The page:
However, the manufacturing precision of even the best machines (and technicians) does not allow for completely crosstalk-free mechanics, at least not at the nanometer level, even in quasistatic operation. For many applications this is not a limitation. In a parallel kinematics multi-axis flexure system, all actuators act directly on the same moving platform (relative to ground), enabling reduced size & inertia, and the elimination of microfriction caused by moving cables . Identical resonant frequency and symmetrical dynamic behavior can be obtained for both the X & Y axes. Advantages are higher dynamics and scanning rates, better trajectory guidance as well as better reproducibility and stability. However, without the proper test metrology / instrumentation these advantages can easily be overlooked, because they are not apparent at the micrometer level, or when the internal stage sensor system is used as the reference system. In this case a serial kinematics system may appear to be perfect and designer not experienced in the nanoworld, could be tempted to draw the conclusion there is no cross talk (see also "Coupled and Uncoupled Motion..." below).
Parallel Kinematics for Highest Multi-Axis Precision / Dynamics.
For the ultimate in dynamics straightness/flatness/orthogonality and for coordinate transformation situations (such as rotating about an arbitrary point in space), parallel kinematics is required. Parallel Kinematics systems, if designed well, are superior to serial kinematics systems. A comparison that comes to mind is the electronic computer and the slide ruler. Both can be used to solve many problems, but a computer can do more, faster. To reap the benefits of parallel kinematics, you must have high-bandwidth, direct drivetrain-output metrology, so the workpiece can be simultaneously observed and controlled in multiple degrees of freedom.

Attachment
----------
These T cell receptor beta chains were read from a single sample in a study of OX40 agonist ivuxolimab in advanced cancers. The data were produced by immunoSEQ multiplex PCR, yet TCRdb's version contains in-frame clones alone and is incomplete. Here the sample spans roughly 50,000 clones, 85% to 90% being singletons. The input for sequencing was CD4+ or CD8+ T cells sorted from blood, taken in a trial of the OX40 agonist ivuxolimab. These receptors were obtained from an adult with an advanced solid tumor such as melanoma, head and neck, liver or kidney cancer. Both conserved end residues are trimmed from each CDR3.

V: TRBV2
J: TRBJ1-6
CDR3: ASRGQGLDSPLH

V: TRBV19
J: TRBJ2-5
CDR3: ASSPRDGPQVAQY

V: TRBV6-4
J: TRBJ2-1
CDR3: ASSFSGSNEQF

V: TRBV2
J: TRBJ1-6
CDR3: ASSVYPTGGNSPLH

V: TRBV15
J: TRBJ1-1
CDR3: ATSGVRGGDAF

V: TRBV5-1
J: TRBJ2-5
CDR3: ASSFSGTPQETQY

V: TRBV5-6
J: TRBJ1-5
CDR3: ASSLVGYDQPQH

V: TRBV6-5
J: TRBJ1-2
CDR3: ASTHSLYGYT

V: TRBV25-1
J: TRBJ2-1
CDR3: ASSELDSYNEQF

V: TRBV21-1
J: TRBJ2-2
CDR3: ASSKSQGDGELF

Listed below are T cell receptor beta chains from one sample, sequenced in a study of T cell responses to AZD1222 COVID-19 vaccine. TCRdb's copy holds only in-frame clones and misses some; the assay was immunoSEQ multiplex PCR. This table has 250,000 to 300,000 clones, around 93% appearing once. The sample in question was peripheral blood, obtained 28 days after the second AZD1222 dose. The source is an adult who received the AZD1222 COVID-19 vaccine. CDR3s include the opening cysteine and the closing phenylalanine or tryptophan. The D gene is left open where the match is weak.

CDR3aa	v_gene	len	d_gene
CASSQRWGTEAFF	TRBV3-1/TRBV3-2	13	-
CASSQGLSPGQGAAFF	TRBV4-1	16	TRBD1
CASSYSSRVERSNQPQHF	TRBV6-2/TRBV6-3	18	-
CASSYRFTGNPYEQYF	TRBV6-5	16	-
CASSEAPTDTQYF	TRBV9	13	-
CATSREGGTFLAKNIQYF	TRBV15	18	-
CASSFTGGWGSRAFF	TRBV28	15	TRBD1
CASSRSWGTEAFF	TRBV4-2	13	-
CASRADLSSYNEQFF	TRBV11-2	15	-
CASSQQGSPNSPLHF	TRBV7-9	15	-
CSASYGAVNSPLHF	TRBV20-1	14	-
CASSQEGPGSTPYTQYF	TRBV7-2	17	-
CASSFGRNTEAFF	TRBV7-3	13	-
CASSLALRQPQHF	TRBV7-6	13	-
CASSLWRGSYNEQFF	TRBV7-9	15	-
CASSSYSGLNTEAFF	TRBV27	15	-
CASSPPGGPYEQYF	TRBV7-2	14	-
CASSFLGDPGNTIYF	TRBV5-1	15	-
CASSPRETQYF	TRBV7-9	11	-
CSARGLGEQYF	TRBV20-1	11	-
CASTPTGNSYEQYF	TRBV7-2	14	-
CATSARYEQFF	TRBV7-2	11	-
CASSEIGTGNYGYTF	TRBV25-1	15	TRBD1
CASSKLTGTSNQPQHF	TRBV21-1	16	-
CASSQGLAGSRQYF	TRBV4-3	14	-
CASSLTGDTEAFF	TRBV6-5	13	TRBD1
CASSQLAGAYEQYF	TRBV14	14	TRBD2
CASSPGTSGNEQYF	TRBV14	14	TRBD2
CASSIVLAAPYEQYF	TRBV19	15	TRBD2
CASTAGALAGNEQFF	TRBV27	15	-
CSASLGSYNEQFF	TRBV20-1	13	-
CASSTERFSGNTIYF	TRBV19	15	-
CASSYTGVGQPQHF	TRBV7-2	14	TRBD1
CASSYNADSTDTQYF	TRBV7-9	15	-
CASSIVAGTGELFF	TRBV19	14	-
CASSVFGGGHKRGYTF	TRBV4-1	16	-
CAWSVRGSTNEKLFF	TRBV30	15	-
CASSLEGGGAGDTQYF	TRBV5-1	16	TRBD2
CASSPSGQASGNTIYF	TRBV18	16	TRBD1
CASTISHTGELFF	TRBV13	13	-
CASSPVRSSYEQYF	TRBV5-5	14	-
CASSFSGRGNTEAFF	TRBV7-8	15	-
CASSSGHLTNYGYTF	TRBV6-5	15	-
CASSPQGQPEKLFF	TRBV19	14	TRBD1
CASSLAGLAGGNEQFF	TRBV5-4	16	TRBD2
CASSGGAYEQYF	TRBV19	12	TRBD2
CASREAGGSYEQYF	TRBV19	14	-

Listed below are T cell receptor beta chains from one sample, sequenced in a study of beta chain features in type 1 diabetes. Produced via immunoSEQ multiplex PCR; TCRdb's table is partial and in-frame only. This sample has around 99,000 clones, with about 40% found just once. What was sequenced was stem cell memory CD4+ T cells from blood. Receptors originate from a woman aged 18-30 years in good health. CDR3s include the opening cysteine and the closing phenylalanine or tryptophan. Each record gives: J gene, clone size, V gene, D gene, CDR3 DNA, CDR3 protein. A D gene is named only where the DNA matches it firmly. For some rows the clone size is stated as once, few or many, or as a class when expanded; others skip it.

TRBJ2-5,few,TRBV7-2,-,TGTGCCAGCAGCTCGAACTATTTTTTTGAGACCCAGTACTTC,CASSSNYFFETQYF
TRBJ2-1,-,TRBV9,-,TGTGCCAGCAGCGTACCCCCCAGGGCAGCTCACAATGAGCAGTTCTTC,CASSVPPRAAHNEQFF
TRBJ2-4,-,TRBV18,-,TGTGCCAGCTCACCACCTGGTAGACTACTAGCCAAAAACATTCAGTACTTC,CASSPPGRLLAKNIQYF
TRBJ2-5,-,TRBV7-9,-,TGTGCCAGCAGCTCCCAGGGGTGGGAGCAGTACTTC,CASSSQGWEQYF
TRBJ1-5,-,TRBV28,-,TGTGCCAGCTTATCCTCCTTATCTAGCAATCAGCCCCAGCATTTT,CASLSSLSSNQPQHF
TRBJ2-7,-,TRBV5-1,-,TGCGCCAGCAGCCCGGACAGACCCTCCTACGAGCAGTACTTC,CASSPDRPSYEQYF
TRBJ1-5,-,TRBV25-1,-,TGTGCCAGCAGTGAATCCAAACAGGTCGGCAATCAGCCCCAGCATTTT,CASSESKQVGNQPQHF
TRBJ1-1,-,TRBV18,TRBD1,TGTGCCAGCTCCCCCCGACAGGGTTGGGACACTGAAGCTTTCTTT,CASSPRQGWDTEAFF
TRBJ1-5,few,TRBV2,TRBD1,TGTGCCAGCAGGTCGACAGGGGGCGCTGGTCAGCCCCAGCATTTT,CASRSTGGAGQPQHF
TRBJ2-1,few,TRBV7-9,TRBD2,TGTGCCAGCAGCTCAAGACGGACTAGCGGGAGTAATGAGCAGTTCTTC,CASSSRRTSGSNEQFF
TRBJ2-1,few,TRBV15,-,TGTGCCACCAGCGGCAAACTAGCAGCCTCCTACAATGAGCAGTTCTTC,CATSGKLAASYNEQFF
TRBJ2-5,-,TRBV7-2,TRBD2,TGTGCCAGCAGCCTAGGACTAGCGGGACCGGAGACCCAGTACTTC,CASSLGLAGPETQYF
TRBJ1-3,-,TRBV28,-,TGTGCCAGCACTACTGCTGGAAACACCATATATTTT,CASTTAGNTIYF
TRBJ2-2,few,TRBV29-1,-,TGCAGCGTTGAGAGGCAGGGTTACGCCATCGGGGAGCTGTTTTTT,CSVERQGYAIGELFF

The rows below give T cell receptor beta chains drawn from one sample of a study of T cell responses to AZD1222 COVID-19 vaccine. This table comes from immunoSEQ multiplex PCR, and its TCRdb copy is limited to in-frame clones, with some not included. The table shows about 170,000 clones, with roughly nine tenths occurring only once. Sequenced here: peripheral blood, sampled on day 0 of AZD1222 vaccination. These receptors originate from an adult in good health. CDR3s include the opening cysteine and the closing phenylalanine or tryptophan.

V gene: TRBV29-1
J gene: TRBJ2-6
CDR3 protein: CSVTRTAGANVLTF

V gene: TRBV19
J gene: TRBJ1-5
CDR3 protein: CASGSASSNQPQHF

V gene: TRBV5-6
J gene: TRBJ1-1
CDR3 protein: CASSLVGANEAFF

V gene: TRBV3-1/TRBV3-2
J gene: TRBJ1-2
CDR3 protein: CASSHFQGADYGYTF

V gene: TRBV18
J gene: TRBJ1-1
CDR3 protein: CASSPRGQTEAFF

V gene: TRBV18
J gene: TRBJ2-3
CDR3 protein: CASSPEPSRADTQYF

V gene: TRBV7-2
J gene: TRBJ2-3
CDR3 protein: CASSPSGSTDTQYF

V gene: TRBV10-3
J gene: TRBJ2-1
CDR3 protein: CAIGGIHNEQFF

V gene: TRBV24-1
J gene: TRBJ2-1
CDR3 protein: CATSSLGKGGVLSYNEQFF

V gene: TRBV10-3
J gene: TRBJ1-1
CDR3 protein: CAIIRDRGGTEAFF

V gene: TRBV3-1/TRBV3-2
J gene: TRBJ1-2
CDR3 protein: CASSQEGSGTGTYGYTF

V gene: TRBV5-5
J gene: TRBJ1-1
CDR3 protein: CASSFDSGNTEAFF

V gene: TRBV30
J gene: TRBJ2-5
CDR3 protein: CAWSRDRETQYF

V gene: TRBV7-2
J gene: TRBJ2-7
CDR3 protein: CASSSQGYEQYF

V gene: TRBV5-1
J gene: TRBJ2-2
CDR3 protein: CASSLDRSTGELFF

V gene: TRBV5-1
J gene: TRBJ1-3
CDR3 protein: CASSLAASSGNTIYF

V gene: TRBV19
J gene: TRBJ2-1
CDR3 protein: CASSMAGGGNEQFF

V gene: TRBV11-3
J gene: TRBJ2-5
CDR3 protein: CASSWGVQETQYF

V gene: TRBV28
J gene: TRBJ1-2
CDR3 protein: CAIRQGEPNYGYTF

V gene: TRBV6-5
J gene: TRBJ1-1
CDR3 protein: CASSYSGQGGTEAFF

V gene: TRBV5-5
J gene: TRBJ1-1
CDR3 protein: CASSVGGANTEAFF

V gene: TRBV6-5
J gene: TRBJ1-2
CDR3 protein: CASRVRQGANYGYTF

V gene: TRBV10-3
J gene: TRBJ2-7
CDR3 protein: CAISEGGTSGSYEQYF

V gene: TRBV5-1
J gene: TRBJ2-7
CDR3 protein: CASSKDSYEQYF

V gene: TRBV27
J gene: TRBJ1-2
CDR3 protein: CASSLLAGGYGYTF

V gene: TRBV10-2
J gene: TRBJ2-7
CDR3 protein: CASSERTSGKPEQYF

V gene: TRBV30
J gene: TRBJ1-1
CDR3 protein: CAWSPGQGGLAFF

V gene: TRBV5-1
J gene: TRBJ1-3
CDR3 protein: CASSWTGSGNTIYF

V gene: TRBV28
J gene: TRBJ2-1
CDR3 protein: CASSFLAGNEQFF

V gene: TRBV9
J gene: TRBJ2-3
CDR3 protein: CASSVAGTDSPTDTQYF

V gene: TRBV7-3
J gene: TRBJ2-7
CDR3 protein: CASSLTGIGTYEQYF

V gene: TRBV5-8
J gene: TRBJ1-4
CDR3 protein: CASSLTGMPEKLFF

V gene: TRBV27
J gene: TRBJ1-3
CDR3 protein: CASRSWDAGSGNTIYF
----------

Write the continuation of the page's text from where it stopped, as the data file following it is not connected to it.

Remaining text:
Because it takes more knowledge, experience and more advanced controllers to produce a good parallel kinematics precision positioning system, inexperienced designers may avoid that challenge dismissing the technology as unpredictable, uncontrollable. Everyone who has seen a modern hexapod 6-axis motion system compared to a classical stack of translation and rotation stages will immediately understand the benefits of parallel kinematics.
Coupled and Uncoupled Motion, Static and Dynamic
Serial kinematics are sometimes referred to as uncoupled motion systems vs. coupled motion systems for parallel kinematics. When it comes the nanometer realm, there is no uncoupled motion. By nesting or stacking a second and/or third axis onto a translation stage, there will be an influence on the first axis. Any load attached will have a further influence on all axes, even when at rest. Since we are talking about positioning, things are not always at rest, actually most nanopositioning / scanning applications require very high dynamics. The seemingly uncoupled multiaxis-system then provides coupled (unwanted) motion in many degrees of freedom, that cannot be detected by its internal serial metrology sensors and hence goes partially uncontrolled. These errors may not be critical in many applications, but can be detrimental in some others.